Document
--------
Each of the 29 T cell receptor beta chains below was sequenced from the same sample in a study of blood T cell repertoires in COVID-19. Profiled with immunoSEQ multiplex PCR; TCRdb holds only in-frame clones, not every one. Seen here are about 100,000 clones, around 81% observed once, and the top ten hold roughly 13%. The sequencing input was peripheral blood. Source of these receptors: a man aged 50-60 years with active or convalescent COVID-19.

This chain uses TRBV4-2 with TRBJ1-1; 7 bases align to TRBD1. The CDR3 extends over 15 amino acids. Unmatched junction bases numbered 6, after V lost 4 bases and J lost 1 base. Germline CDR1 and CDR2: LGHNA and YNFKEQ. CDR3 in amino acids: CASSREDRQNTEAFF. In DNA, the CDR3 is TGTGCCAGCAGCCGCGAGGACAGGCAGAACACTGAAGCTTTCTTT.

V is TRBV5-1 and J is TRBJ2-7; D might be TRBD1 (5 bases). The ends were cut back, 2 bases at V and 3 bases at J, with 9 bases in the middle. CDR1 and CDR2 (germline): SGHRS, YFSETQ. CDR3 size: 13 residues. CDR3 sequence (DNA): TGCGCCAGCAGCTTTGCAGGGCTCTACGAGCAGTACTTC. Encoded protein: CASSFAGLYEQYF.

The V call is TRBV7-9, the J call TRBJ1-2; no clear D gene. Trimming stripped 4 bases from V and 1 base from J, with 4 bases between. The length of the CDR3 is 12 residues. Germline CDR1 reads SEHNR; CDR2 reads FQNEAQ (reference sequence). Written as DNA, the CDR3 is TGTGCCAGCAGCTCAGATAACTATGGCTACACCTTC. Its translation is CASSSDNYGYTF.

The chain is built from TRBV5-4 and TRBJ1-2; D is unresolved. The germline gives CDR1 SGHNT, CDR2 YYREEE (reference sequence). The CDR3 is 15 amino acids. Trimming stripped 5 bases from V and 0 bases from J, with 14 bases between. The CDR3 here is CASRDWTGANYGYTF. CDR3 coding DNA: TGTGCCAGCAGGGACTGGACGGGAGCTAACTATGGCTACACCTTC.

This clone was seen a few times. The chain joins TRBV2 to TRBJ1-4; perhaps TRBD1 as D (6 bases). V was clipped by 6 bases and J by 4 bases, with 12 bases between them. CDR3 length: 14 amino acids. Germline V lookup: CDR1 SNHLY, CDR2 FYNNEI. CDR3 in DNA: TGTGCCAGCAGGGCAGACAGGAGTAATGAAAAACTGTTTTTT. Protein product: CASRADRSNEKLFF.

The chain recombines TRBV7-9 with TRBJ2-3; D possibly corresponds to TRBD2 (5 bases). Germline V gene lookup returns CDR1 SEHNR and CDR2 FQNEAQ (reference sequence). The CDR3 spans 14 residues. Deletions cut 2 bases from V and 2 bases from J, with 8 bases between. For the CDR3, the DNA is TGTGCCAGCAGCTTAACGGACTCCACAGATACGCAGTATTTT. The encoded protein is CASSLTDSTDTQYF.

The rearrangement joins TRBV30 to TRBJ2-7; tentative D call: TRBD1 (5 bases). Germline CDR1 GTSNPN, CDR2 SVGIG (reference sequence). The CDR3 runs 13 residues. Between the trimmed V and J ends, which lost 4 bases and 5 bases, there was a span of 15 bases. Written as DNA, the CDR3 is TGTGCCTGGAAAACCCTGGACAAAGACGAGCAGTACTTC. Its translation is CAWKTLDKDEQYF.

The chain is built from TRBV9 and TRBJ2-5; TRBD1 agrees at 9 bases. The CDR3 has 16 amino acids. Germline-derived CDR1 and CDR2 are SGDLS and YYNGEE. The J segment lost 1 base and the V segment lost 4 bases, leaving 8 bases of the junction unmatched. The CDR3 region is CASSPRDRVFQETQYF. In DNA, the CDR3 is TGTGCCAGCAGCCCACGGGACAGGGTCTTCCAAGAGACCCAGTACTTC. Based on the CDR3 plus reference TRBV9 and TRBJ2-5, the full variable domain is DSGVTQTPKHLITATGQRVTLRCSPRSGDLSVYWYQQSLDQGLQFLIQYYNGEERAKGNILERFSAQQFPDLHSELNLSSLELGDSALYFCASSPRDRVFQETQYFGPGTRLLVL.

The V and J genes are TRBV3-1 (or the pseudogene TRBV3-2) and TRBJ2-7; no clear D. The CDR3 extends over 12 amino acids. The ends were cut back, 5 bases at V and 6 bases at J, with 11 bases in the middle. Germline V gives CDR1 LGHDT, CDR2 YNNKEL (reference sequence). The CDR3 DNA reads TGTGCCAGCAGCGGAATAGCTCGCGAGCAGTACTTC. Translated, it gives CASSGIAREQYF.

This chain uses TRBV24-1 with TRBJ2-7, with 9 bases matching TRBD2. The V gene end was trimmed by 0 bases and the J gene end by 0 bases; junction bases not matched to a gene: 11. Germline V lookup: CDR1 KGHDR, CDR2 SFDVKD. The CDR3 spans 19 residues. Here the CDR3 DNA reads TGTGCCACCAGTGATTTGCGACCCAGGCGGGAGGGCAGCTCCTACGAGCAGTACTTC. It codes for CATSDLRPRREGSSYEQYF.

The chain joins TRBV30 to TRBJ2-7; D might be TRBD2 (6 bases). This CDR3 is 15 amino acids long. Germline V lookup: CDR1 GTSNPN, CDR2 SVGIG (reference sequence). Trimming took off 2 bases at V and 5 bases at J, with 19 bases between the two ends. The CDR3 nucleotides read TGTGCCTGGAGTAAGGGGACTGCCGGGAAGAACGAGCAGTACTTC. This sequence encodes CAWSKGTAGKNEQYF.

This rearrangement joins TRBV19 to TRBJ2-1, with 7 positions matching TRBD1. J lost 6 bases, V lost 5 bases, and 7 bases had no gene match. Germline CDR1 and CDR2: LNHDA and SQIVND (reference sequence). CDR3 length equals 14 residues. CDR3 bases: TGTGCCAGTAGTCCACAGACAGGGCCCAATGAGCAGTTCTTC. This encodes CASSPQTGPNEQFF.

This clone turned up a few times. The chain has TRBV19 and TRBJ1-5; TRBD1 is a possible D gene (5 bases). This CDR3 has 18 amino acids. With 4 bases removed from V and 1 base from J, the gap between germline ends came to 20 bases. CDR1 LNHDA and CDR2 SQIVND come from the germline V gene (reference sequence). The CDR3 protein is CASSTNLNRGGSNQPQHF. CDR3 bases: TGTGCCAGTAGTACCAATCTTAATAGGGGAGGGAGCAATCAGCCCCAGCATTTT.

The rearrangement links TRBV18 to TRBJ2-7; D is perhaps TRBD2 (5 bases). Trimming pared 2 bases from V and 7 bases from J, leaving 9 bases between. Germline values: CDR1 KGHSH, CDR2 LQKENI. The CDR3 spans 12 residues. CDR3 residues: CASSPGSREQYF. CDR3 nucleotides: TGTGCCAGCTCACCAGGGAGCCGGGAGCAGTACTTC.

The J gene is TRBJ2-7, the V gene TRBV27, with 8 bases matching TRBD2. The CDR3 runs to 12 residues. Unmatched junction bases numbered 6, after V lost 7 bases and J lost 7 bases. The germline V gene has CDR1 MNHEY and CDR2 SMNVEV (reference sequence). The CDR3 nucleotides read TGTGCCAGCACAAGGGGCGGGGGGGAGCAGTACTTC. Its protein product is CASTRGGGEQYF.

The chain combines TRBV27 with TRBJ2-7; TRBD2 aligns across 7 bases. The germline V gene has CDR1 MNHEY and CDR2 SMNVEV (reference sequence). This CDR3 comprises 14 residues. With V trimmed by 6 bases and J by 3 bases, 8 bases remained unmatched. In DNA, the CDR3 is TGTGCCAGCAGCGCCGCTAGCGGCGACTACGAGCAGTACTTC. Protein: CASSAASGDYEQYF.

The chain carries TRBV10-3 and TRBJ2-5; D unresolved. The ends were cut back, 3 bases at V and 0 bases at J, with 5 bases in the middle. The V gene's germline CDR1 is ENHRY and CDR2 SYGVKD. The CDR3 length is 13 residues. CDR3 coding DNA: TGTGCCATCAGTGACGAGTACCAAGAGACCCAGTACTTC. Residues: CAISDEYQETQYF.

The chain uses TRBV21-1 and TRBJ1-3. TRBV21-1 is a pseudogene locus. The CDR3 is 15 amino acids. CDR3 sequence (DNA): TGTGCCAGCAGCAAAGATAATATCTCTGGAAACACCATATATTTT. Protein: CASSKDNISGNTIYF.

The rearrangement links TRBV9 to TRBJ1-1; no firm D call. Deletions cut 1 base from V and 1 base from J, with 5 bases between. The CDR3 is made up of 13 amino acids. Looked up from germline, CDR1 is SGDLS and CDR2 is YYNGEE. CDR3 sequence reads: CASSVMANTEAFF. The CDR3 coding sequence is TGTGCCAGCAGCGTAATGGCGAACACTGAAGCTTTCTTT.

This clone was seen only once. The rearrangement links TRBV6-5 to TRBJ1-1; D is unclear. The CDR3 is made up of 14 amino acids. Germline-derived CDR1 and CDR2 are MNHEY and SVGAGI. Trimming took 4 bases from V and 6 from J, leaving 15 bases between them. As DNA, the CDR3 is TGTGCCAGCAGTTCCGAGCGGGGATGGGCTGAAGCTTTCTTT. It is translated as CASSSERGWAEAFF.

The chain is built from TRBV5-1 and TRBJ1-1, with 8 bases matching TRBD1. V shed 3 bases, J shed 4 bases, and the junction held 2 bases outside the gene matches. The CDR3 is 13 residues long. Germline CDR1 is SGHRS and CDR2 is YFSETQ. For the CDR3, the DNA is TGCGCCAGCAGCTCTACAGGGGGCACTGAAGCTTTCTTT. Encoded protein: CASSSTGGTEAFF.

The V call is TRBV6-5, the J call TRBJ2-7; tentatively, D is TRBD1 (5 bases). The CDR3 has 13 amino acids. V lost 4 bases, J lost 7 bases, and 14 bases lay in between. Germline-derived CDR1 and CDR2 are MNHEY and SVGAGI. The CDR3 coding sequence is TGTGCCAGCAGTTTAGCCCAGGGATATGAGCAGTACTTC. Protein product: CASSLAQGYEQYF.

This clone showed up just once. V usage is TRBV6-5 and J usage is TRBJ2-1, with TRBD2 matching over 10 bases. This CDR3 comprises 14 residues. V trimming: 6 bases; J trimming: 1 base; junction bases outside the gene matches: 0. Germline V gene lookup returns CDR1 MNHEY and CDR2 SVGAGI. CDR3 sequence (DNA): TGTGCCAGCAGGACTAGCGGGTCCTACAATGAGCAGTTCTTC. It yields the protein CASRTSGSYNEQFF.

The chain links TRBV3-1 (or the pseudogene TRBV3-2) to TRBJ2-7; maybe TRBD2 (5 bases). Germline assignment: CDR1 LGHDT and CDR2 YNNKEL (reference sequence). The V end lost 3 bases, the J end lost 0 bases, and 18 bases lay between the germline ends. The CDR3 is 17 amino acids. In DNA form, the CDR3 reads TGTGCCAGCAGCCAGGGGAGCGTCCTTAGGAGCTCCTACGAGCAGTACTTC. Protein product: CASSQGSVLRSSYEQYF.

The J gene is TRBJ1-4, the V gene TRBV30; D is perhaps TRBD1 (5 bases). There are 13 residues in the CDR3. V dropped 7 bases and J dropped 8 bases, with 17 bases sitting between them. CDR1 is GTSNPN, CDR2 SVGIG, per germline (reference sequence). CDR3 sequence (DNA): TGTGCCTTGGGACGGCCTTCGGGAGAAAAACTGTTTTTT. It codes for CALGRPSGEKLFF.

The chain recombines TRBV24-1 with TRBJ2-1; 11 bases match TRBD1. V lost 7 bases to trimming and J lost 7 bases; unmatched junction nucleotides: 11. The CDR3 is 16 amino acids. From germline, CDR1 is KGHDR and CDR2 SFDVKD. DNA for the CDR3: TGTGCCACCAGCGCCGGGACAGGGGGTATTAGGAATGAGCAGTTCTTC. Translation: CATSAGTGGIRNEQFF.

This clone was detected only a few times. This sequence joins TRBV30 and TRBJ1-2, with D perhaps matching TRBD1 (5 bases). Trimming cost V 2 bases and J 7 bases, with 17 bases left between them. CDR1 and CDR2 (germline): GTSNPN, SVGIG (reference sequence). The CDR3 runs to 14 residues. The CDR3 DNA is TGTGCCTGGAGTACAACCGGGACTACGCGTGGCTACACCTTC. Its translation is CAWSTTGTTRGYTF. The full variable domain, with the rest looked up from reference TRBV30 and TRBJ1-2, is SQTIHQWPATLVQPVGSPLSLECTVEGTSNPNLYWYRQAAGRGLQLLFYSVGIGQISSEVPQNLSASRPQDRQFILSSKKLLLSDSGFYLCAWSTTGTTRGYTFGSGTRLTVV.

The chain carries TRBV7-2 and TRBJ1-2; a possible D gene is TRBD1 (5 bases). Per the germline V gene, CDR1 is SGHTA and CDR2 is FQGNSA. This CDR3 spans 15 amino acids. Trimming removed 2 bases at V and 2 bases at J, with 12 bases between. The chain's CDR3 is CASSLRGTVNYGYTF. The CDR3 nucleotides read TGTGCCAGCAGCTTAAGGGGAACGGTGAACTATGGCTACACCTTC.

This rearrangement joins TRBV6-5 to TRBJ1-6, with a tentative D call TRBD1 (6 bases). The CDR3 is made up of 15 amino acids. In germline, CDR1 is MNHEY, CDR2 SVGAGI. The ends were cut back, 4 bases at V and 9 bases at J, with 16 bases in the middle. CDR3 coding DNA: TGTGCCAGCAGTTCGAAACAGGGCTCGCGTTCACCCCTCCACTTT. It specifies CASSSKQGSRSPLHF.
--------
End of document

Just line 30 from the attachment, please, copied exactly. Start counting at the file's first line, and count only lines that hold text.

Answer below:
This rearrangement joins TRBV6-5 to TRBJ1-6, with a tentative D call TRBD1 (6 bases). The CDR3 is made up of 15 amino acids. In germline, CDR1 is MNHEY, CDR2 SVGAGI. The ends were cut back, 4 bases at V and 9 bases at J, with 16 bases in the middle. CDR3 coding DNA: TGTGCCAGCAGTTCGAAACAGGGCTCGCGTTCACCCCTCCACTTT. It specifies CASSSKQGSRSPLHF.